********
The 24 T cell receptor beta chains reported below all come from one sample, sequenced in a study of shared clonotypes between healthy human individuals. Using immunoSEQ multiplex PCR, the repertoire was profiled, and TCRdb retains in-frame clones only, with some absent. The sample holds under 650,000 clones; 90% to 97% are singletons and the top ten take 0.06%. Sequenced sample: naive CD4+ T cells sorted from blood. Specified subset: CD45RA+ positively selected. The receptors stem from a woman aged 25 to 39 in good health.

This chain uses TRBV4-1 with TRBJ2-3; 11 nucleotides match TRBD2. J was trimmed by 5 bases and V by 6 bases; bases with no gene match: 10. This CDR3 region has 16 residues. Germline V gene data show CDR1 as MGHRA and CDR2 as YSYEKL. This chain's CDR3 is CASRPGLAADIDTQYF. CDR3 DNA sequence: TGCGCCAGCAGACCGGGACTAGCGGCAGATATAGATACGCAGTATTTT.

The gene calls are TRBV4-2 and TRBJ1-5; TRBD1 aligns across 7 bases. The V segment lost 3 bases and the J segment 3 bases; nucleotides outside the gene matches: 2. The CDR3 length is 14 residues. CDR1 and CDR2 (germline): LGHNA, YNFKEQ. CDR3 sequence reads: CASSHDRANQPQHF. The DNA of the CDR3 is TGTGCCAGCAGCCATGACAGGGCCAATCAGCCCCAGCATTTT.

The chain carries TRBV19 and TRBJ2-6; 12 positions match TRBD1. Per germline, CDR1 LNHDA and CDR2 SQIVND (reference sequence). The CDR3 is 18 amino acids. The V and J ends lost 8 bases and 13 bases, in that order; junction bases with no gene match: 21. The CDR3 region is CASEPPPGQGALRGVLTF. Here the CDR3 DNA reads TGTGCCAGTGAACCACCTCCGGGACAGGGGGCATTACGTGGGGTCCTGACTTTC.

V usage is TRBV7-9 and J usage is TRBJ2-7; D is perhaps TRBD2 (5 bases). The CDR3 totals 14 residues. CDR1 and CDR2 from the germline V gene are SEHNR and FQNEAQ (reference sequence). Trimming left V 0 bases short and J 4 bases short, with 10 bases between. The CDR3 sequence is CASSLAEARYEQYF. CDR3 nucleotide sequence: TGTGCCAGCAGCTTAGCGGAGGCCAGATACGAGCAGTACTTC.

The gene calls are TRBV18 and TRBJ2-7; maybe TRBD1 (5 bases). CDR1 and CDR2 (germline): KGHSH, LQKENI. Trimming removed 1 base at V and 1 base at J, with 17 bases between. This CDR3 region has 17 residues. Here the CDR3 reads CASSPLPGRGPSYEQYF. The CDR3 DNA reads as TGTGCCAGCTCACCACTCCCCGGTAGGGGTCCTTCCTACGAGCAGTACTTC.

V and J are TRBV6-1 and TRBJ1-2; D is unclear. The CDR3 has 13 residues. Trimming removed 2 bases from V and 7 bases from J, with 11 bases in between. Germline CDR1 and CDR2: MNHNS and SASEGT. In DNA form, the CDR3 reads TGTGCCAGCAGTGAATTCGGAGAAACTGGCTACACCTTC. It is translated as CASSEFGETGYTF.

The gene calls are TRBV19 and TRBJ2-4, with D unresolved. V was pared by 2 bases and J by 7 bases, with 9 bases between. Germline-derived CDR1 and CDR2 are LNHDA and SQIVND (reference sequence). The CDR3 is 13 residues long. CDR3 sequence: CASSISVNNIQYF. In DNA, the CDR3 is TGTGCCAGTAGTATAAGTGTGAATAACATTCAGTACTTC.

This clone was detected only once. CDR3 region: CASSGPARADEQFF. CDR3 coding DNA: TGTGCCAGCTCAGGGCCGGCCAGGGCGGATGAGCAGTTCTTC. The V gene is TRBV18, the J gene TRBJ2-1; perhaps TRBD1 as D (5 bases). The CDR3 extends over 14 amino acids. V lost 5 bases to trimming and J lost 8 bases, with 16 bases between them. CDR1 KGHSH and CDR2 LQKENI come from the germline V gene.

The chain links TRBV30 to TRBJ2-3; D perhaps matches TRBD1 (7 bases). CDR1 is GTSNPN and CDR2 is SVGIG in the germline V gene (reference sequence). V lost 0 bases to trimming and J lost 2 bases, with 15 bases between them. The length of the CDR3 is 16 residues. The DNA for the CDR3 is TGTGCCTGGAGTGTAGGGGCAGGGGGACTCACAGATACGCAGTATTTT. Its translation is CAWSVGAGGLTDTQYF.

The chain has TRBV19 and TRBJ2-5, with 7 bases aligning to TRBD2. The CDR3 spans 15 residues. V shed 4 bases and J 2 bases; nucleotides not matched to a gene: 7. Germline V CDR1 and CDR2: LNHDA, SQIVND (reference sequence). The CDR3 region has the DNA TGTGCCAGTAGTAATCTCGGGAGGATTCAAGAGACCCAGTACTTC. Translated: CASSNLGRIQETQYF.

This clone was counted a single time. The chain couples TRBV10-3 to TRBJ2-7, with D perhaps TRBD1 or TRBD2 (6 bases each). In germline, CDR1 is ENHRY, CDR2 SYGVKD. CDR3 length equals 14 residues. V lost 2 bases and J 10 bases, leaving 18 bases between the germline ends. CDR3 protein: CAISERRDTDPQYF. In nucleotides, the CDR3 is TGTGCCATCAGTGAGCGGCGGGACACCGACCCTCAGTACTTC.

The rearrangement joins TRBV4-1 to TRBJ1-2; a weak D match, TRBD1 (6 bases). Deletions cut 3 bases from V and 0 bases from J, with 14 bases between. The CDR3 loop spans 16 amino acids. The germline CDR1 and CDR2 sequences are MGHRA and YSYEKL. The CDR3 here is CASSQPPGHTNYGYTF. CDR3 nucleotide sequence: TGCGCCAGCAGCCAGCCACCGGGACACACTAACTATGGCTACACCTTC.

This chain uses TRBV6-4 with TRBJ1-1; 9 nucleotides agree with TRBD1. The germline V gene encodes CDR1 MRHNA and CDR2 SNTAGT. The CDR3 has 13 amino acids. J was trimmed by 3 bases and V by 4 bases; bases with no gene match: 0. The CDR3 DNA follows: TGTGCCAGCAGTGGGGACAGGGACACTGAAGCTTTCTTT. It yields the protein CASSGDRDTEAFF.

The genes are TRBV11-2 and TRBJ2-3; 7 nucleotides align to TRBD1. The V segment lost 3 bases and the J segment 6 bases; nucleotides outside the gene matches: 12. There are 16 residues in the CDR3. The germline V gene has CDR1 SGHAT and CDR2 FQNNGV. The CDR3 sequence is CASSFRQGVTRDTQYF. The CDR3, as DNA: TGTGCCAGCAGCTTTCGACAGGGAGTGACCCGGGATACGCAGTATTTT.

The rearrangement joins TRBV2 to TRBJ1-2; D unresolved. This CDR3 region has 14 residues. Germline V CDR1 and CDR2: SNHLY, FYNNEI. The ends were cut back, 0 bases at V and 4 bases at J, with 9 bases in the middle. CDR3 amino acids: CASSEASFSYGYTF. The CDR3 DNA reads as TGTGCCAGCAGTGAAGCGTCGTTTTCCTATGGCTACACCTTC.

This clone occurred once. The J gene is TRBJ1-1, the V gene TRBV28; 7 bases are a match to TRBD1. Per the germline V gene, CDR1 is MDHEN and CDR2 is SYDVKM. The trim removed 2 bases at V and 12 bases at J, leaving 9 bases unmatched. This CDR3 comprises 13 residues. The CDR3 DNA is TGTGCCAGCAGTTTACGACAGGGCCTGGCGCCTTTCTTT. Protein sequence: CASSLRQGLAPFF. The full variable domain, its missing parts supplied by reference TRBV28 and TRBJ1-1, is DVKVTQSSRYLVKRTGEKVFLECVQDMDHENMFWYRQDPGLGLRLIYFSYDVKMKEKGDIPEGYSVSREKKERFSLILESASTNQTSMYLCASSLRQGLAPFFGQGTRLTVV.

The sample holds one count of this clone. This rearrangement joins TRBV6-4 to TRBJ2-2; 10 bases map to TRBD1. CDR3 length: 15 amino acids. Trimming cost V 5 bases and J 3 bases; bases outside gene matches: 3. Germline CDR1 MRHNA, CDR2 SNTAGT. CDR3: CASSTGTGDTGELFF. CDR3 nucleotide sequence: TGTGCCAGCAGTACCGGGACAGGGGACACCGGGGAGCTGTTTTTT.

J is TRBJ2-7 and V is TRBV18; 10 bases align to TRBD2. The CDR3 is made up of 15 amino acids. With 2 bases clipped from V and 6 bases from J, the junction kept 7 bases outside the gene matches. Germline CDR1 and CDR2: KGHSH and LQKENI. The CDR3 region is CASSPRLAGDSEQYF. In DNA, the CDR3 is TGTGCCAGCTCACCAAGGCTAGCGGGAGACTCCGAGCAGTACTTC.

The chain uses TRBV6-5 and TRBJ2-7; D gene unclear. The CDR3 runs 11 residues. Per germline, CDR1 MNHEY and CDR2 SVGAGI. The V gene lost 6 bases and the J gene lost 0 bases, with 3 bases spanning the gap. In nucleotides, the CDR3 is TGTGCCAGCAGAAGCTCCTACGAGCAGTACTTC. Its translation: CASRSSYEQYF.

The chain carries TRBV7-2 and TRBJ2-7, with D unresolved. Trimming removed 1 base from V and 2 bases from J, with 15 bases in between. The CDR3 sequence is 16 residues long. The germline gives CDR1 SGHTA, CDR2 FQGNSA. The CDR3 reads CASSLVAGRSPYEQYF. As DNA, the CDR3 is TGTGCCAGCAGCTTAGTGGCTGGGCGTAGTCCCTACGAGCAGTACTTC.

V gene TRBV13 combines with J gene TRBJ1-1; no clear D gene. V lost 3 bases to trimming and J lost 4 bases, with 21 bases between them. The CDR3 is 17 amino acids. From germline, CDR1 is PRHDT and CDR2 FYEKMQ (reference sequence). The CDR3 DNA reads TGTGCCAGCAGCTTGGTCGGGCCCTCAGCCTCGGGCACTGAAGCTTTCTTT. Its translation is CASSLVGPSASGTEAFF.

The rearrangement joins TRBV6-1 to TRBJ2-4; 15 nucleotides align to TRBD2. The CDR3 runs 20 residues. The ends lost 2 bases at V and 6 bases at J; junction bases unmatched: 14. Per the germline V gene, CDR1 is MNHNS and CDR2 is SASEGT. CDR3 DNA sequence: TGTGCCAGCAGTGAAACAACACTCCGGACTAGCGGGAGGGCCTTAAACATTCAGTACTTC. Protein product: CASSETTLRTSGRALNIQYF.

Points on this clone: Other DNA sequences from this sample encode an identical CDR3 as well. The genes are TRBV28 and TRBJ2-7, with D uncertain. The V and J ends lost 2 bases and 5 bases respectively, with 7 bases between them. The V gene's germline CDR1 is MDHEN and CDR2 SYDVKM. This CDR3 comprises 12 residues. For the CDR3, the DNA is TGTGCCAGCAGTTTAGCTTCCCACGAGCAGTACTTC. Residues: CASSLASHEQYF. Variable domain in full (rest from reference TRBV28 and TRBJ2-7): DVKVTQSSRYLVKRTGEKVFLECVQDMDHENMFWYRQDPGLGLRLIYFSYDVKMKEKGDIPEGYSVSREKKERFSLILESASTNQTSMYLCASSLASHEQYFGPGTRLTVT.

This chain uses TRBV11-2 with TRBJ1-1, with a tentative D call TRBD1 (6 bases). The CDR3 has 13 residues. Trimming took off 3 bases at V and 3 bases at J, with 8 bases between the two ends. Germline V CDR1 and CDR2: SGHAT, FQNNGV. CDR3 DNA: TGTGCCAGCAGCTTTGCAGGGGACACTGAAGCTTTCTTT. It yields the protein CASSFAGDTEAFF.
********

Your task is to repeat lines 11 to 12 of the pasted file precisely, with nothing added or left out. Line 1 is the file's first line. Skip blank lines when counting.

The chain has TRBV19 and TRBJ2-5, with 7 bases aligning to TRBD2. The CDR3 spans 15 residues. V shed 4 bases and J 2 bases; nucleotides not matched to a gene: 7. Germline V CDR1 and CDR2: LNHDA, SQIVND (reference sequence). The CDR3 region has the DNA TGTGCCAGTAGTAATCTCGGGAGGATTCAAGAGACCCAGTACTTC. Translated: CASSNLGRIQETQYF.

This clone was counted a single time. The chain couples TRBV10-3 to TRBJ2-7, with D perhaps TRBD1 or TRBD2 (6 bases each). In germline, CDR1 is ENHRY, CDR2 SYGVKD. CDR3 length equals 14 residues. V lost 2 bases and J 10 bases, leaving 18 bases between the germline ends. CDR3 protein: CAISERRDTDPQYF. In nucleotides, the CDR3 is TGTGCCATCAGTGAGCGGCGGGACACCGACCCTCAGTACTTC.